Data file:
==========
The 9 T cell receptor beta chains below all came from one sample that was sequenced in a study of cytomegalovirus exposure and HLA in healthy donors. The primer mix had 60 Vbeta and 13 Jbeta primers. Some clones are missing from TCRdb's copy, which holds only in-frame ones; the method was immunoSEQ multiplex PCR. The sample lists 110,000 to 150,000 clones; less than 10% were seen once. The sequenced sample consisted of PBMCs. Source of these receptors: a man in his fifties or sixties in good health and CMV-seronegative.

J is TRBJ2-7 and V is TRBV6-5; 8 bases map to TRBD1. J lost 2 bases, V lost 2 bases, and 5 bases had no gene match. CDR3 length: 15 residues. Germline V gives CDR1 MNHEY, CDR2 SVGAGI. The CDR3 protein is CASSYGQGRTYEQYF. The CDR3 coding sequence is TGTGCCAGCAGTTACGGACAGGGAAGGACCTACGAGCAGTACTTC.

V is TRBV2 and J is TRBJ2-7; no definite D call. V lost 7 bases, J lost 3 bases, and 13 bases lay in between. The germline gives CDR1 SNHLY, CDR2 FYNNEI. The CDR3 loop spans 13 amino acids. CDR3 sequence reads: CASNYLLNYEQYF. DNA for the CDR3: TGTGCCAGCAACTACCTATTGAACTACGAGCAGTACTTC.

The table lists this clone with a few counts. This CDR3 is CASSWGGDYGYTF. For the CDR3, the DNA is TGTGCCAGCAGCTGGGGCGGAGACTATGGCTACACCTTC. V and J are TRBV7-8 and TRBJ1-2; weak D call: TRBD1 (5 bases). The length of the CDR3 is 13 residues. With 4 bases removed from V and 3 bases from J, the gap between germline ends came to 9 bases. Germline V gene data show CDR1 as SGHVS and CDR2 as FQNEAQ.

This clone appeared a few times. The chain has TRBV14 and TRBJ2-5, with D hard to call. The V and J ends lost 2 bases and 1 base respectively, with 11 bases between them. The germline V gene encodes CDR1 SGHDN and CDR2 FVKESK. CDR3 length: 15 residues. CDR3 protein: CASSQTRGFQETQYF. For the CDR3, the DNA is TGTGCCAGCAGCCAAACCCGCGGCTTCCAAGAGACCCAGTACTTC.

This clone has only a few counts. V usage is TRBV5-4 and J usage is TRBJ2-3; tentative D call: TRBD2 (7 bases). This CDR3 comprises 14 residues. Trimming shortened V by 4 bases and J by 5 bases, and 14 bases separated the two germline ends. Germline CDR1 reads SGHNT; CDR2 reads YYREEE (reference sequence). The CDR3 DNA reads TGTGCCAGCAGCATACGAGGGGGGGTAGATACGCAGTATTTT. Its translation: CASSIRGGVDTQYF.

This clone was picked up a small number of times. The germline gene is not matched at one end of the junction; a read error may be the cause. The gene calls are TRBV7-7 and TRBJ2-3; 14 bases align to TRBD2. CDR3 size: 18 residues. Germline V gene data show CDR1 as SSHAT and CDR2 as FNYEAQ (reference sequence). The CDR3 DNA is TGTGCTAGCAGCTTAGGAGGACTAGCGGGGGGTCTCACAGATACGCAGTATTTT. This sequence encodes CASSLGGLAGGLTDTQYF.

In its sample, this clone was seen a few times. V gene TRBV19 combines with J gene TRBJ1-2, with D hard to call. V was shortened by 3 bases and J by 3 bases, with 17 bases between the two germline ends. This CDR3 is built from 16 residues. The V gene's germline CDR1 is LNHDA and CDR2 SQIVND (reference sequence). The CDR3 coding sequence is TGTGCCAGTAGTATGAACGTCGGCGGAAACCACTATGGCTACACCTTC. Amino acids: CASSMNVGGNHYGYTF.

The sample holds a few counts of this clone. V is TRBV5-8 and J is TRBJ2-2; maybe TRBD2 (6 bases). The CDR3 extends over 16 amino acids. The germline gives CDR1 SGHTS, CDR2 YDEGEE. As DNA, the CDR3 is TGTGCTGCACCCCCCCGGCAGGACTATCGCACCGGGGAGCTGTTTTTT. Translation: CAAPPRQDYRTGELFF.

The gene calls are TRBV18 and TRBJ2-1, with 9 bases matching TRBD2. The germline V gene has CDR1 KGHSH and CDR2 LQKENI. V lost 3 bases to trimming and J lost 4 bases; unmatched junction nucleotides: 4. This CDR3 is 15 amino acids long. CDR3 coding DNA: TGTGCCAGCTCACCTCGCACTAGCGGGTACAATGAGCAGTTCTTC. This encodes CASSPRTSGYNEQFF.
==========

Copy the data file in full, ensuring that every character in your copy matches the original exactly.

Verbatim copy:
The 9 T cell receptor beta chains below all came from one sample that was sequenced in a study of cytomegalovirus exposure and HLA in healthy donors. The primer mix had 60 Vbeta and 13 Jbeta primers. Some clones are missing from TCRdb's copy, which holds only in-frame ones; the method was immunoSEQ multiplex PCR. The sample lists 110,000 to 150,000 clones; less than 10% were seen once. The sequenced sample consisted of PBMCs. Source of these receptors: a man in his fifties or sixties in good health and CMV-seronegative.

J is TRBJ2-7 and V is TRBV6-5; 8 bases map to TRBD1. J lost 2 bases, V lost 2 bases, and 5 bases had no gene match. CDR3 length: 15 residues. Germline V gives CDR1 MNHEY, CDR2 SVGAGI. The CDR3 protein is CASSYGQGRTYEQYF. The CDR3 coding sequence is TGTGCCAGCAGTTACGGACAGGGAAGGACCTACGAGCAGTACTTC.

V is TRBV2 and J is TRBJ2-7; no definite D call. V lost 7 bases, J lost 3 bases, and 13 bases lay in between. The germline gives CDR1 SNHLY, CDR2 FYNNEI. The CDR3 loop spans 13 amino acids. CDR3 sequence reads: CASNYLLNYEQYF. DNA for the CDR3: TGTGCCAGCAACTACCTATTGAACTACGAGCAGTACTTC.

The table lists this clone with a few counts. This CDR3 is CASSWGGDYGYTF. For the CDR3, the DNA is TGTGCCAGCAGCTGGGGCGGAGACTATGGCTACACCTTC. V and J are TRBV7-8 and TRBJ1-2; weak D call: TRBD1 (5 bases). The length of the CDR3 is 13 residues. With 4 bases removed from V and 3 bases from J, the gap between germline ends came to 9 bases. Germline V gene data show CDR1 as SGHVS and CDR2 as FQNEAQ.

This clone appeared a few times. The chain has TRBV14 and TRBJ2-5, with D hard to call. The V and J ends lost 2 bases and 1 base respectively, with 11 bases between them. The germline V gene encodes CDR1 SGHDN and CDR2 FVKESK. CDR3 length: 15 residues. CDR3 protein: CASSQTRGFQETQYF. For the CDR3, the DNA is TGTGCCAGCAGCCAAACCCGCGGCTTCCAAGAGACCCAGTACTTC.

This clone has only a few counts. V usage is TRBV5-4 and J usage is TRBJ2-3; tentative D call: TRBD2 (7 bases). This CDR3 comprises 14 residues. Trimming shortened V by 4 bases and J by 5 bases, and 14 bases separated the two germline ends. Germline CDR1 reads SGHNT; CDR2 reads YYREEE (reference sequence). The CDR3 DNA reads TGTGCCAGCAGCATACGAGGGGGGGTAGATACGCAGTATTTT. Its translation: CASSIRGGVDTQYF.

This clone was picked up a small number of times. The germline gene is not matched at one end of the junction; a read error may be the cause. The gene calls are TRBV7-7 and TRBJ2-3; 14 bases align to TRBD2. CDR3 size: 18 residues. Germline V gene data show CDR1 as SSHAT and CDR2 as FNYEAQ (reference sequence). The CDR3 DNA is TGTGCTAGCAGCTTAGGAGGACTAGCGGGGGGTCTCACAGATACGCAGTATTTT. This sequence encodes CASSLGGLAGGLTDTQYF.

In its sample, this clone was seen a few times. V gene TRBV19 combines with J gene TRBJ1-2, with D hard to call. V was shortened by 3 bases and J by 3 bases, with 17 bases between the two germline ends. This CDR3 is built from 16 residues. The V gene's germline CDR1 is LNHDA and CDR2 SQIVND (reference sequence). The CDR3 coding sequence is TGTGCCAGTAGTATGAACGTCGGCGGAAACCACTATGGCTACACCTTC. Amino acids: CASSMNVGGNHYGYTF.

The sample holds a few counts of this clone. V is TRBV5-8 and J is TRBJ2-2; maybe TRBD2 (6 bases). The CDR3 extends over 16 amino acids. The germline gives CDR1 SGHTS, CDR2 YDEGEE. As DNA, the CDR3 is TGTGCTGCACCCCCCCGGCAGGACTATCGCACCGGGGAGCTGTTTTTT. Translation: CAAPPRQDYRTGELFF.

The gene calls are TRBV18 and TRBJ2-1, with 9 bases matching TRBD2. The germline V gene has CDR1 KGHSH and CDR2 LQKENI. V lost 3 bases to trimming and J lost 4 bases; unmatched junction nucleotides: 4. This CDR3 is 15 amino acids long. CDR3 coding DNA: TGTGCCAGCTCACCTCGCACTAGCGGGTACAATGAGCAGTTCTTC. This encodes CASSPRTSGYNEQFF.